How to choose Oxbridge colleges

26 Oct 2015

Check whether your course is offered

Most colleges will offer the major courses with 100+ students. However for subjects like Oxford biomedical sciences, there are only 16 colleges out of the total 30 that offer this course. So first check which colleges offer your course.

Oxford: College: (subject overview page, e.g. Architecture)

College character/atmosphere

Every college can have a distinct character and atmosphere:

[Female only]
3 Cambridge Colleges, Newnham, Murray Edwards and Lucy Cavendish only admit females only.

[Mature students only (age of 21 above only)]
Oxford Harris Manchester College (lots of Singaporeans)

[Number of students]
A college with a small number of students may feel more homely and a family like environment while a larger college may feel like a more vibrant and lively atmosphere.
Cambridge: Gonville & Caius is a very large college with ~550 undergraduates while Corpus Christi is a small one with ~250 undergraduates.
Oxford: Wadham is a relative large college with ~450 colleges while Corpus Christi is one of the smallest with ~250 undergraduates.

Most colleges situated in the central and southern parts of Oxford have beautiful early century architecture in the characteristic sand color with differing degrees of size and grandness. On the other hand, colleges in the northern part are mostly more modern and therefore don’t give that historic feel.


Some colleges can be really far apart from the town center, thus considered inconvenient location wise, e.g. St. Hugh’s College, Oxford which takes good 20 minutes to walk to the center. On the other hand, some colleges can be right in the center of the town allowing your daily to be very convenient, e.g. Downing College, Cambridge, situated among restaurants in the town center.

For attending department lectures early in the morning, you will also want to consider the location as this can take good 20 minutes unless you have a bike of course,


As you already know the renowned colleges are renowned because they are very rich. St Johns’, Oxford once used to own the whole road connecting it to St John’s College in Cambridge. Trinity College gives out 1000 scholarship for all its students that receive 1st in prelims as well as hosting the grandest May ball.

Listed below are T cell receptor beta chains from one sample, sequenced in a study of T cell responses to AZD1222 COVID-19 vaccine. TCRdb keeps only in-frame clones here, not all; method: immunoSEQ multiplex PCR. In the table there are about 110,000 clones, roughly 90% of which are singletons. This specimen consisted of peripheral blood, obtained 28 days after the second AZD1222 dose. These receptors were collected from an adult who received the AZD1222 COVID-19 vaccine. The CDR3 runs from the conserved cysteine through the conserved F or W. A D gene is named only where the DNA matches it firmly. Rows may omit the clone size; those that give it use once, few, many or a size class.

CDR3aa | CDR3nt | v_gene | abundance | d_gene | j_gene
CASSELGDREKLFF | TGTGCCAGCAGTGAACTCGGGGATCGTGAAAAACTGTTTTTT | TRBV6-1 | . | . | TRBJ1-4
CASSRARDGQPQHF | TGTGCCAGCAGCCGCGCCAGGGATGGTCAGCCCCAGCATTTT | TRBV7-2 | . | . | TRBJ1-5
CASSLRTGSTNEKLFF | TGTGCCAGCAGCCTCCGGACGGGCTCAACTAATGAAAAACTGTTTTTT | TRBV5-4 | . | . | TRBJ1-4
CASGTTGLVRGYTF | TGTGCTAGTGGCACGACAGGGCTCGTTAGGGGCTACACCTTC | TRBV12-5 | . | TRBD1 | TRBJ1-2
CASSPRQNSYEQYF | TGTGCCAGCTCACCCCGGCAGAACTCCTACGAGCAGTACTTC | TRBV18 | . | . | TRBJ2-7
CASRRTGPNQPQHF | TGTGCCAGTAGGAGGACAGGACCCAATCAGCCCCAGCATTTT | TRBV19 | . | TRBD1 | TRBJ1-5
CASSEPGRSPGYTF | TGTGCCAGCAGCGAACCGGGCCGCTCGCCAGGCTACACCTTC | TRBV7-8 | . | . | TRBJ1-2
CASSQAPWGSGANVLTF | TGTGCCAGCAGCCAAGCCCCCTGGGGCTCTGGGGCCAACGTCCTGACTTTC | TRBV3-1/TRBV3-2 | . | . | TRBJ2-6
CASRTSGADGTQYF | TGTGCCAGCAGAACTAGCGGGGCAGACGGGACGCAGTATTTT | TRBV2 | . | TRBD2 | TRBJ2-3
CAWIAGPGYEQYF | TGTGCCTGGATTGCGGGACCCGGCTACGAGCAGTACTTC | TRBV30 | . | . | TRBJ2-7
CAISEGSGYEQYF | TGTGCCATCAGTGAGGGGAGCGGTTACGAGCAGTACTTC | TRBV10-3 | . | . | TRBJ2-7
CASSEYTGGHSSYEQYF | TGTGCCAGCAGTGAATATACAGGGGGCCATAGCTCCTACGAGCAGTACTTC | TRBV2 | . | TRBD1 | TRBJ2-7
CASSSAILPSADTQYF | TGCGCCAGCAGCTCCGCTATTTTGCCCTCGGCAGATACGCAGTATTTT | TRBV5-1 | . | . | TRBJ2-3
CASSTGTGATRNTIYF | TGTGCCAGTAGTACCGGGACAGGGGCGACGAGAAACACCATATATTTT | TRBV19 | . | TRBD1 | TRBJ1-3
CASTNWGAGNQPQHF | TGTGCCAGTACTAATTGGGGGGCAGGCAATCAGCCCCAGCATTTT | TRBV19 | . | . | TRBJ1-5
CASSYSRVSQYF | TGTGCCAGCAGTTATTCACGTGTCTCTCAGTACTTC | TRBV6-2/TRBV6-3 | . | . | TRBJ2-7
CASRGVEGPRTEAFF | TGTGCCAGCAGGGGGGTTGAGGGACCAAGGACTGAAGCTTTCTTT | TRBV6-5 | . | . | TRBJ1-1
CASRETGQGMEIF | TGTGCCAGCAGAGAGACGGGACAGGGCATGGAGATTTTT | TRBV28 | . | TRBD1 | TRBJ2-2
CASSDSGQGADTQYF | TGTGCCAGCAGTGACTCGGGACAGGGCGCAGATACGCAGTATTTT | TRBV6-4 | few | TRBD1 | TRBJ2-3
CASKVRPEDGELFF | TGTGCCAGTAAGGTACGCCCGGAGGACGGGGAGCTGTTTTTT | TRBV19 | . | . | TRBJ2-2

For a number of lucky students, these colleges do offer some amazing standard student rooms, almost luxurious. Rooms are categorized into grades with differing quality and price and chosen often through ballot. This will depend on colleges, but A* and A rooms will often be ensuite.

Older colleges definitely have rooms that may need refurnishing. Extreme cases include, not being warm enough in the winter due to not tightly sealed enough windows and the floor not being tilted as a 5th floor room. For modern colleges like St Catherine’s, Oxford, all rooms have pretty much the same quality, very modern ensuite rooms.

Most rooms will be single. However, there’s also the option of going into shared rooms between 2,3 and 4 with additional housing facilities such as kitchen, lounge sofas and etc depending on colleges.

Higher chance of getting in?

Studying last year and the years before admissions intake ratio to choose a college with seemingly higher chance of getting in would be something that can be empathized from the applicant’s perspective.

However, although each year's college-specific applicant:intake ratio statistics may be different amongst colleges, the pooling system ensures near equal admissions chance regardless of the college chosen.

Having said that, the very top colleges, Merton, St.John's, Magdalene and etc., in the Norrington table (ranking of all Oxford colleges by performance) are very strict in their demands for applicants' academic capability such that even though their annual intake number for a course is 4, they may only take 2 they are happy with. So looking at the Norrington table or Tompkins table and then avoiding the top few may be a good idea. Having said that it is important to remember that each college admits applicants at the unit of subjects and that different courses at a college are of different performance/level on the Norrington table. Therefore your applying college being in the top 10 of Norrington table doesn't necessarily mean your applying college is strong for your applying degree subject. There isn't a table the ranks colleges by subject. Having said that, it is possible to find out how strong a college is for a particular subject by going to the college/subject webpage, e.g. Oxford Trinity College/ Chemistry (but not all colleges display such information like Trinity).

Regarding open applications, theoretically, the system assigns open applicants to colleges with least numbers of applicants that seemingly indicate great chance of getting in. Clearly the universities will have a system to ensure all applicants regardless of applied colleges will be fairly assessed. For example, the pooling system is in place to ensure worthy applicants are given places at the departmental level. Please refer to the ‘Pooling system’ for more information.